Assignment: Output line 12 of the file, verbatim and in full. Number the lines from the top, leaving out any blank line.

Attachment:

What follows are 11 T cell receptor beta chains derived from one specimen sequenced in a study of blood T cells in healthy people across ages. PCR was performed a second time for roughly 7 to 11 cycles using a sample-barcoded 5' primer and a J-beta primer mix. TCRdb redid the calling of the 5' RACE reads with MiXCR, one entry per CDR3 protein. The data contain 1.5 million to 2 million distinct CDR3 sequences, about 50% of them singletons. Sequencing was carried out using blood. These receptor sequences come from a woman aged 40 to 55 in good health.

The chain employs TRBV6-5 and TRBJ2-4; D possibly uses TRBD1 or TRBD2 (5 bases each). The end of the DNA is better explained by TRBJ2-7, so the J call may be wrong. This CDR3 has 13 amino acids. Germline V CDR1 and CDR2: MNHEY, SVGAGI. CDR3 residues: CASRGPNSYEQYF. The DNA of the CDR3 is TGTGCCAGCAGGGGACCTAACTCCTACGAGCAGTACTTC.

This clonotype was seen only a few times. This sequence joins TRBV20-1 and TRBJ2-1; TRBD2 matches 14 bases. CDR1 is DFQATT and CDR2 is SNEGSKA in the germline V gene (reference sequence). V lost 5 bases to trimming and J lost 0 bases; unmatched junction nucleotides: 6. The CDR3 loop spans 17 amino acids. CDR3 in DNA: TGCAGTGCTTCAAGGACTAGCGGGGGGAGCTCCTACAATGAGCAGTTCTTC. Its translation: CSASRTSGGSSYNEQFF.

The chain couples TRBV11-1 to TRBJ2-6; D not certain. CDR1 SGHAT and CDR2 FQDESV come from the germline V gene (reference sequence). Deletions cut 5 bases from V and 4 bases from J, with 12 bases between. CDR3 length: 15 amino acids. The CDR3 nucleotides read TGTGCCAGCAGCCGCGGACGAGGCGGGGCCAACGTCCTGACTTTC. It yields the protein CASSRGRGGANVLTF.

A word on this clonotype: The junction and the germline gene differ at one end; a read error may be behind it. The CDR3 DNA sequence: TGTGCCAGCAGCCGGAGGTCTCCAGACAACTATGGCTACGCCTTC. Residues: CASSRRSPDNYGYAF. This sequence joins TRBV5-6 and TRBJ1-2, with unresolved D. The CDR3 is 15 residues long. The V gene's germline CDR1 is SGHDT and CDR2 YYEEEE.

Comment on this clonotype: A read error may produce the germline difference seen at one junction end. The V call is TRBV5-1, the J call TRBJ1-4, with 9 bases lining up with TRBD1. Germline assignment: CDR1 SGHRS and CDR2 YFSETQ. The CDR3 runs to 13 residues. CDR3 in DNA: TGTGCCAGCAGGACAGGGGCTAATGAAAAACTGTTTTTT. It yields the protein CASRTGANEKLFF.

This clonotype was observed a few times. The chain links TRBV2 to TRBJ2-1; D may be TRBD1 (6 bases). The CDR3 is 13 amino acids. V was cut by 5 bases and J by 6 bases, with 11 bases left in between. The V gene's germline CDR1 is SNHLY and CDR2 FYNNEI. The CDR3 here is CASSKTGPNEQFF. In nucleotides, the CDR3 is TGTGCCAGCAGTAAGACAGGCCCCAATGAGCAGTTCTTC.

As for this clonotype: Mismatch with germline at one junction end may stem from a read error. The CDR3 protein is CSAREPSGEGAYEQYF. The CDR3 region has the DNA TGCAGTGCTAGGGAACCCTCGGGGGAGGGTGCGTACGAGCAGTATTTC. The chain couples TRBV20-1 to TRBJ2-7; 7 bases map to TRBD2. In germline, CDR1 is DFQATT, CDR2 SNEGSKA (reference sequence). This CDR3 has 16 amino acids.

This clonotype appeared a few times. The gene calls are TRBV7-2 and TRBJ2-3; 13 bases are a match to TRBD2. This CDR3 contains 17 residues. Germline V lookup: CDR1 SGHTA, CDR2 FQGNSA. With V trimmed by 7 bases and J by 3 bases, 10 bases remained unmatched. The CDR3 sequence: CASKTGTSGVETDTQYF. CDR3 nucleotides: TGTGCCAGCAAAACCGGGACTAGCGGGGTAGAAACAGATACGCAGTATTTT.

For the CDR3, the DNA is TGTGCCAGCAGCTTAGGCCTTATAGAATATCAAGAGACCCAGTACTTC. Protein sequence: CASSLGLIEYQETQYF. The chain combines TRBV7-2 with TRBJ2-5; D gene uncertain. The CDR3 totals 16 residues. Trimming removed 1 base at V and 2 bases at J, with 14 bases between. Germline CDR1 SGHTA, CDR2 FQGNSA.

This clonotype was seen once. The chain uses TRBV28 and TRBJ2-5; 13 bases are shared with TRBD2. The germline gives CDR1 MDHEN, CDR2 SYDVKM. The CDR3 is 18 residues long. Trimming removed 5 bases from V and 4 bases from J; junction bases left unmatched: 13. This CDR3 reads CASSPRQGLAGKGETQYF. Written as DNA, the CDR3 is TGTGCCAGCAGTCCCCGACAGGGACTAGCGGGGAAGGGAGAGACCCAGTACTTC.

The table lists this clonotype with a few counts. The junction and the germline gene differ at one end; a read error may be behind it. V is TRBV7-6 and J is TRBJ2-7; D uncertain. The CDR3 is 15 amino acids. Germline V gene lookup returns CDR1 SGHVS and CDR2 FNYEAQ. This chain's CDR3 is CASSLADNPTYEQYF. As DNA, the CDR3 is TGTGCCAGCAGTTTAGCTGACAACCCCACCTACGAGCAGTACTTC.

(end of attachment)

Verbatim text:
The table lists this clonotype with a few counts. The junction and the germline gene differ at one end; a read error may be behind it. V is TRBV7-6 and J is TRBJ2-7; D uncertain. The CDR3 is 15 amino acids. Germline V gene lookup returns CDR1 SGHVS and CDR2 FNYEAQ. This chain's CDR3 is CASSLADNPTYEQYF. As DNA, the CDR3 is TGTGCCAGCAGTTTAGCTGACAACCCCACCTACGAGCAGTACTTC.